The Different Types of Heat Transfer During Transport
As we have already discussed on our blogs, cargo is regularly at risk of heat damage at various stages of the supply chain.
While we have shared some in-depth tips on how to better protect your goods against extreme temperatures and fluctuations, to really appreciate the risk to cargo it is important to understand the key types of heat transfer.
The Impact of Solar Radiation During Shipping
Unsurprisingly direct exposure to sunlight is a key source of cargo temperature damage. This can occur regularly at all stages of the supply chain, especially when goods are left on loading docks or runways. In these scenarios, exposure to direct sunlight for even a short period of time can lead to irreversible cargo damage.
Goods are also exposed to elevated temperatures as direct solar radiation heats up the metal walls of shipping containers or trucks. This will create a microclimate as the temperature within is much greater than the ambient conditions outside. This phenomenon means that it is not uncommon to see temperatures within the container reach 50°C.
Shippers can reduce the risk of damages by opting for thermal packing materials that are manufactured with highly reflective materials. Many Temcoat products are manufactured with premium-grade pure aluminum which reflects up to 97% thermal radiation. This is significantly greater to inferior materials which may only reflect around 70% thermal radiation. d
Why is Thermal Conduction a Risk to Cargo?
Have you ever seen one of those videos of people frying an egg using the heat emitted from the hood of their car?
If you have, then it shouldn’t be hard to imagine how hot the metal walls of shipping containers or trucks can get when exposed to direct sunlight. The same happens to the asphalt of runways and loading docks.
This means that shippers should take steps to ensure that temperature-sensitive goods don’t come into contact with these elevated heat sources. Just imagine what would happen to your shipment of perishables or pharmaceuticals if they were left on a surface that was hot enough to fry an egg.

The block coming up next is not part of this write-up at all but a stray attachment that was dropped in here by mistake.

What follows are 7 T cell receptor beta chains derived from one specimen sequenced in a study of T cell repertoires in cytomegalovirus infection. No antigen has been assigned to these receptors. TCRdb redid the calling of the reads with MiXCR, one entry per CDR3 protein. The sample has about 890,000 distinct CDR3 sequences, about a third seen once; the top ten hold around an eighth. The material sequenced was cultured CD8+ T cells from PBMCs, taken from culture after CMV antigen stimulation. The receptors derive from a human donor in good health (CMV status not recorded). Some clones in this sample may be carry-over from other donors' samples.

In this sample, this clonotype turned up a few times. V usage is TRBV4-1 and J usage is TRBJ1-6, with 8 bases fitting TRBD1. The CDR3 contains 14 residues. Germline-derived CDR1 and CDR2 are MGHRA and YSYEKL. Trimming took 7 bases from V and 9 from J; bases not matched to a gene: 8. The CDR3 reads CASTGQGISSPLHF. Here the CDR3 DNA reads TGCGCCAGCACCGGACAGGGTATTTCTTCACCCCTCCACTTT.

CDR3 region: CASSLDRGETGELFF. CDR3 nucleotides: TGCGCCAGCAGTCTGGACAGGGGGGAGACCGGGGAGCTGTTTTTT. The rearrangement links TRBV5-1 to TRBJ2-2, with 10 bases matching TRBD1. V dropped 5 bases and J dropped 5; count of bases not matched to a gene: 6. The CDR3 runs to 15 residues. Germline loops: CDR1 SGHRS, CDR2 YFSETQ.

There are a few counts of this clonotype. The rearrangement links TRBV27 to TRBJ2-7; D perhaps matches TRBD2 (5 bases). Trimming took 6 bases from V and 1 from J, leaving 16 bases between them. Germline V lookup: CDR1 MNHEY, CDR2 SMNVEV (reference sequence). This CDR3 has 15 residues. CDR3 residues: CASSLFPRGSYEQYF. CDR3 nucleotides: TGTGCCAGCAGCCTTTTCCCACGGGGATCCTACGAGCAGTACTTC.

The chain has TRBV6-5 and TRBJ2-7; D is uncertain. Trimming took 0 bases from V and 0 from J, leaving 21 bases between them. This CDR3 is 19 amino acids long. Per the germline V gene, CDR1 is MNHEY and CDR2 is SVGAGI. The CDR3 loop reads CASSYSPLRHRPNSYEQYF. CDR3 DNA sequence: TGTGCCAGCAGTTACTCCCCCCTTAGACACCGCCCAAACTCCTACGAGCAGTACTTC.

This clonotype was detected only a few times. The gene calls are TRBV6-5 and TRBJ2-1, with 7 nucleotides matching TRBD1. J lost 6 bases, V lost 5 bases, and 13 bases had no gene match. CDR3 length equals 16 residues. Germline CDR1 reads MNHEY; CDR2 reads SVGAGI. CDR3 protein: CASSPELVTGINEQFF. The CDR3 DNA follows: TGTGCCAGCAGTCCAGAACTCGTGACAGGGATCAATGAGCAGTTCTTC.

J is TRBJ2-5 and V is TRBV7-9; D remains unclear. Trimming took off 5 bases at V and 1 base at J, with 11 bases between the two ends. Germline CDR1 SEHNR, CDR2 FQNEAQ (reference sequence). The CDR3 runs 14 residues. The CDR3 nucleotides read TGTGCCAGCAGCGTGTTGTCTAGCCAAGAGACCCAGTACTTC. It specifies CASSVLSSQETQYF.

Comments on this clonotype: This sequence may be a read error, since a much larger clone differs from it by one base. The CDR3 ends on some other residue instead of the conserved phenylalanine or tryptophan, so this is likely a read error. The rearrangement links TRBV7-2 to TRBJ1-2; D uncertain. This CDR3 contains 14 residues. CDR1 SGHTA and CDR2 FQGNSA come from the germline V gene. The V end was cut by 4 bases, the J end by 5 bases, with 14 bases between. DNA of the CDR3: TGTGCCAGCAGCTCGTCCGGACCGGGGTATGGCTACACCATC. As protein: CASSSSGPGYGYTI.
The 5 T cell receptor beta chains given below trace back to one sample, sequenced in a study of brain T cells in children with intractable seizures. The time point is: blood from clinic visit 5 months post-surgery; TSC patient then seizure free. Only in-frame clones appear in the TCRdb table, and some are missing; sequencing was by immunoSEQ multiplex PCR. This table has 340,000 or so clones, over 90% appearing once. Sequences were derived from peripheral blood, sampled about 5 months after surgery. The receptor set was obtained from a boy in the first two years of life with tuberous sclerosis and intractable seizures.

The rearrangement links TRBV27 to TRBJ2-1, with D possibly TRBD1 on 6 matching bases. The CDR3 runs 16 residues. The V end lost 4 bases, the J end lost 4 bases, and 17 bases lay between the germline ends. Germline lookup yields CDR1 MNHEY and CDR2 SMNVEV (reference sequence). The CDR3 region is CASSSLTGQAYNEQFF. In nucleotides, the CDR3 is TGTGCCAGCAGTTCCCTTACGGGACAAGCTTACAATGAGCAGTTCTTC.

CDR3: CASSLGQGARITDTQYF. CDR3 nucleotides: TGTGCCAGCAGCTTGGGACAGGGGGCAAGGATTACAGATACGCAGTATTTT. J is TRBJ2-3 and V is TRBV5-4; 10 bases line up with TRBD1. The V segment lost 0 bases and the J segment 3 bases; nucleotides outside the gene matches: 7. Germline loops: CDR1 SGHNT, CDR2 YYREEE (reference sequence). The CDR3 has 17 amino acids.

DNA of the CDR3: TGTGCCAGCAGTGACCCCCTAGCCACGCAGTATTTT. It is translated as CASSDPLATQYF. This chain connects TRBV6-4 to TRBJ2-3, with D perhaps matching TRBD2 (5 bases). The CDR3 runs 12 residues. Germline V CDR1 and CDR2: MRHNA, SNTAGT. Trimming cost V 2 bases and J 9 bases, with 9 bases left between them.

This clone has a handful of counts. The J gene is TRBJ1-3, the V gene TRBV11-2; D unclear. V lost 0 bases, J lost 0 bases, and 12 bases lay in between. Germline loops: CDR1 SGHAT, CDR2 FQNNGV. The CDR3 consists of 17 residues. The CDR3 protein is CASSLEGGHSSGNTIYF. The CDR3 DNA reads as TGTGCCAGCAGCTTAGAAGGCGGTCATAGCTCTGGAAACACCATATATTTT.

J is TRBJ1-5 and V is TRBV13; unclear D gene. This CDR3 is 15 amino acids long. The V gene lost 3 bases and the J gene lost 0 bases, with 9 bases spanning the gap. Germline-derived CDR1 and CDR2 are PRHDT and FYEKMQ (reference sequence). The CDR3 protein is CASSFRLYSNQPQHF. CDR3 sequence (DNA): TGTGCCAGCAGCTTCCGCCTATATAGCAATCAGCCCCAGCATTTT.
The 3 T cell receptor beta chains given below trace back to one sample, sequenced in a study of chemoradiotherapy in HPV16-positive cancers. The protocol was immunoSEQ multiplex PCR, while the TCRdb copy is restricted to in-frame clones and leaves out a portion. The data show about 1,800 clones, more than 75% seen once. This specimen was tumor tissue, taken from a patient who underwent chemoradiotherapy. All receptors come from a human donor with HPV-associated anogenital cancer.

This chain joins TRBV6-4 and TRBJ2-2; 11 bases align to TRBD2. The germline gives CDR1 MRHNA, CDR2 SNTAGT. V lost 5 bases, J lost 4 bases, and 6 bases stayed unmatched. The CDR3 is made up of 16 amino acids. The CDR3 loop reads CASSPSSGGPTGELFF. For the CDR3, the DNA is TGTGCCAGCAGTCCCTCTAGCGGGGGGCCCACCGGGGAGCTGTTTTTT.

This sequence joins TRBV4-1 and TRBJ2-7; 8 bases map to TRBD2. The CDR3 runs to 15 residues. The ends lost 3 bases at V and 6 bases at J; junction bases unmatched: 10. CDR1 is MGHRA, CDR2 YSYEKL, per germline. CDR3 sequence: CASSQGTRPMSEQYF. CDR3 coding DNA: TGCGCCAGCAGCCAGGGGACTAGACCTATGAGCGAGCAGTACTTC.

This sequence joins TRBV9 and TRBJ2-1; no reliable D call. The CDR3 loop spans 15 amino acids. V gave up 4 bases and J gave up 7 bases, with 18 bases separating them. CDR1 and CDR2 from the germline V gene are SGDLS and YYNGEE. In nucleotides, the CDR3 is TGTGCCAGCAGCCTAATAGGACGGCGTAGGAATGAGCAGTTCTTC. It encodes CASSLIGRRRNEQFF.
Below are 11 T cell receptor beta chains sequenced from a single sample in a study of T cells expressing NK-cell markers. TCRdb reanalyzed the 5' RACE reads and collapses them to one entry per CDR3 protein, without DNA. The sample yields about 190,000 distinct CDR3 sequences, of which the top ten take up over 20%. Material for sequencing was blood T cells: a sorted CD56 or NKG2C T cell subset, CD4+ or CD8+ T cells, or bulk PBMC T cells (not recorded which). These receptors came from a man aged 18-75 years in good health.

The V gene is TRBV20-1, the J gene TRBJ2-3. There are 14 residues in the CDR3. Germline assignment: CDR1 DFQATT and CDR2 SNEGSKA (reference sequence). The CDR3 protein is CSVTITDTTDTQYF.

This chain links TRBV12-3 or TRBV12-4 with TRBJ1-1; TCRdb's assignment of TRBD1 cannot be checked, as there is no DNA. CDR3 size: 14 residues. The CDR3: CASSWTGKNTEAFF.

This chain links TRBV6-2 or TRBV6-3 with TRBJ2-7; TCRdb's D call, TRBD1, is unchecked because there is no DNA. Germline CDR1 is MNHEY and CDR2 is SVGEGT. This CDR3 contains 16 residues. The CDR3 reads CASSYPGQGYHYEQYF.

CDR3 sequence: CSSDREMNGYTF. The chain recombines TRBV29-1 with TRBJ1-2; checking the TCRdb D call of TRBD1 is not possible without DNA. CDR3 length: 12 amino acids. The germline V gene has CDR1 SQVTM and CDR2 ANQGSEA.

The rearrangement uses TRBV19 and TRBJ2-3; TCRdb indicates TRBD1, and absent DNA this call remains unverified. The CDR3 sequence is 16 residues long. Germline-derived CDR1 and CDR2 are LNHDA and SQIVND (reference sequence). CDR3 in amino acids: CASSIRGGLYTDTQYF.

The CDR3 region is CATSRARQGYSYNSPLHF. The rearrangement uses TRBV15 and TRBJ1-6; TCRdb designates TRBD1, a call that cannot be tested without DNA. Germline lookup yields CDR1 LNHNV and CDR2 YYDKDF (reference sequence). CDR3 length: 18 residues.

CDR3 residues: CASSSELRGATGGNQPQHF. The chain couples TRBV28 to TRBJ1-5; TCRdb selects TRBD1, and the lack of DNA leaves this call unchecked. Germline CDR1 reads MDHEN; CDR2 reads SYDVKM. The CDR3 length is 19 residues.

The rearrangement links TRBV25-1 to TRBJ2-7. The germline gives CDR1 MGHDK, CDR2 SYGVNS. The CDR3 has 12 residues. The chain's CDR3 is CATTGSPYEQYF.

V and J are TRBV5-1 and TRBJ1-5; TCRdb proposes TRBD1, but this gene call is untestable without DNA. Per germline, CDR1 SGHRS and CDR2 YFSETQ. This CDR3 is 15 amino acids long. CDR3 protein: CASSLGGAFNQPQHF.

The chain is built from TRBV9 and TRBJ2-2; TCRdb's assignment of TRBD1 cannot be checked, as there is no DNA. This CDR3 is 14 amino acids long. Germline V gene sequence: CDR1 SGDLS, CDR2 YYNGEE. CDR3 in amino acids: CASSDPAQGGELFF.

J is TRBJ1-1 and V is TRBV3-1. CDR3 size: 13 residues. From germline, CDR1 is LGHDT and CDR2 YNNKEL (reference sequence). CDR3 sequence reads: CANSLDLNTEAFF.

As mentioned in the previous section, you should favor products that are highly-reflective in order minimize the thermal transfer from the hot surface to your goods. Similarly, keep an eye out for solutions that are manufactured with high-grade and resistant materials as these will act as an insulative barrier to protect your cargo. Another effective solution are products that include design features that help create a buffer zone between the goods and the heat source. A buffer zone can be especially important as the transfer of thermal energy is less efficient through air as it is through a solid.
How to Minimize the Risk of Convection
Convection is the circulation of thermal currents within an air space. This is caused by low density warm air particles rising and replacing higher density cool air particles. If these cooler air particles are then warmed up by a heat source the process will repeat.
This leads to an increased risk of damage as cargo that had previously been in a cool space is now surrounded by warmer air. But it is not only exposure to elevated temperatures that is a problem. Thermal convection also leads to damaging temperature fluctuations, as the constant displacement of air particles means that the cargo air space is frequently switching from hot to cold and back again.
Shippers can overcome this problem by opting for thermal packaging solutions that offer hermetic and fully-sealed qualities as this will limit the circulation of air currents in the cargo area. This will mean that goods are kept at stable temperatures and protected from peaks and fluctuations.